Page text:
Redundancy is NOT bad!
The original motivation for this article stems from a recent discussion with a customer who argued that UI elements must not be redundant, i.e. there must not be two links on any single page pointing to the same target.
His argument was that the link to the contact form – which was embedded in the content – already exists in the header, thus replicating the other link.
To me it seemed clear that this “redundancy is bad” theorem doesn’t make sense. But how could I argue the opposite?
Be aware of the “Rule”
Over the time I’ve seen many so-called “rules” appear, most of them are really hard to counter and battle or even detect in the first place. Remember the “Everything-needs-to-be-reached-within-three-clicks” rule? Says who? Why? So the user can reach any target without dropping off? It’s not about the amount, it’s about the motivation to get there, it’s like a bicyclist that needs more strokes uphill but still has enough motivation to get there.
I call those rules Lazy-Designer rule, or should I say, don’t know better designer?
What is Redundancy?
Redundancy is the amount of information used to transmit a message minus the amount of information of the actual message. One might call this “wasted space” or “overhead”.
In information theory the amount of information is described in number of bits and data compression is used to reduce or eliminate unwanted redundancy.
But communication over noisy channels with limited capacity pose possibilities of data loss and that’s why checksums are added for the purpose of error detection.
Simply put, the basis of communication is sending and receiving a message from a sender over a channel to a recipient. Error detection is the detection of errors caused by noise or other impairments during transmission from the transmitter to the receiver.
Error correction is the detection of errors and reconstruction of the original data. This reconstruction can happen in either of two ways:
- Automatic repeat request (ARQ), sometimes also referred to as backward error correction, basically a request for retransmission of data until the correct receipt can be verified.
- Forward error correction (FEC), where the additional data (redundant data) that was added is used by the receiver to reconstruct the original information.
Translation into UI Design
The objective of user interface design (=sender) is to communicate a message via the internet (=channel) to the user (=recipient).
Importance of the Message
Without going into details of quantity (information theory and entropy) or quality (importance of a message) it can be said in general that the better message (=content) follows the lesser is more and more precise is better recommendations.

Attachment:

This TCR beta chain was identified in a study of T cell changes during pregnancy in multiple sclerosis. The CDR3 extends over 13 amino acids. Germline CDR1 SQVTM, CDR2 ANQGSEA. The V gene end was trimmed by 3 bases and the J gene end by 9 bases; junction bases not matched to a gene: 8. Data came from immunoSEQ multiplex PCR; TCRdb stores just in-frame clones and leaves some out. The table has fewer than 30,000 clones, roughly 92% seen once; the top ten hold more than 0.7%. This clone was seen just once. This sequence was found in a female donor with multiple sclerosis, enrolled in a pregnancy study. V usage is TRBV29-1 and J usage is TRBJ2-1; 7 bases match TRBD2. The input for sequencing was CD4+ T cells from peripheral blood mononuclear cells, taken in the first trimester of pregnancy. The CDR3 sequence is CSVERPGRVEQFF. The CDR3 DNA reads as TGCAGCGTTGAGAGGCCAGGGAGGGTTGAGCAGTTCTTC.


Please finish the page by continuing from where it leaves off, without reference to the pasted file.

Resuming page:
Methods of Error Detection
But how can one assure that the message has actually arrived? That the user found what the designer has intended to present? Or in other words, how can I (=designer) detect that a user has NOT received the message (=error detection) and what can be done to correct (=error correction) it?
- Traffic Log Analysis can help finding patterns in user behavior purely based on click-through rates and times.
- User Testing helps finding qualitative answers.
- A/B Tests compare alternative design choices and their effectiveness.
Methods of Error Correction
More important is how the UI can handle errors in data reception, i.e. the user “didn’t get it”.
- ARQ is almost impossible to implement. How would I know that the user missed our message? Maybe he/she simply wasn’t interested (e.g. in clicking the ‘contact us’ link).
- FEC on the other hand seems to be a real alternative. Adding redundancy may help the recipient to overcome the missed message and despite having noise (ads, other UI elements, etc.) being able to continue the task in the most likely way the designer had intended to.
Like mentioned above, it seems natural to enhance the quality of content and balance the quantity between removing content (=data compression or unwanted redundancy) and adding content (=desired redundancy). It’s like an intersection having two or more traffic lights (desired redundancy) but surely not traffic light hell like on the satiric image.
On a personal note
I wish Directv would ship all their receiver units with two remote controls. You can’t imagine the sudden peace in our house since we ordered a second one. “Babe, where is f…in remote again?”, “Will you finally shut down the volume honey?”, “Come on, skip the commercials, or are you sleeping already?”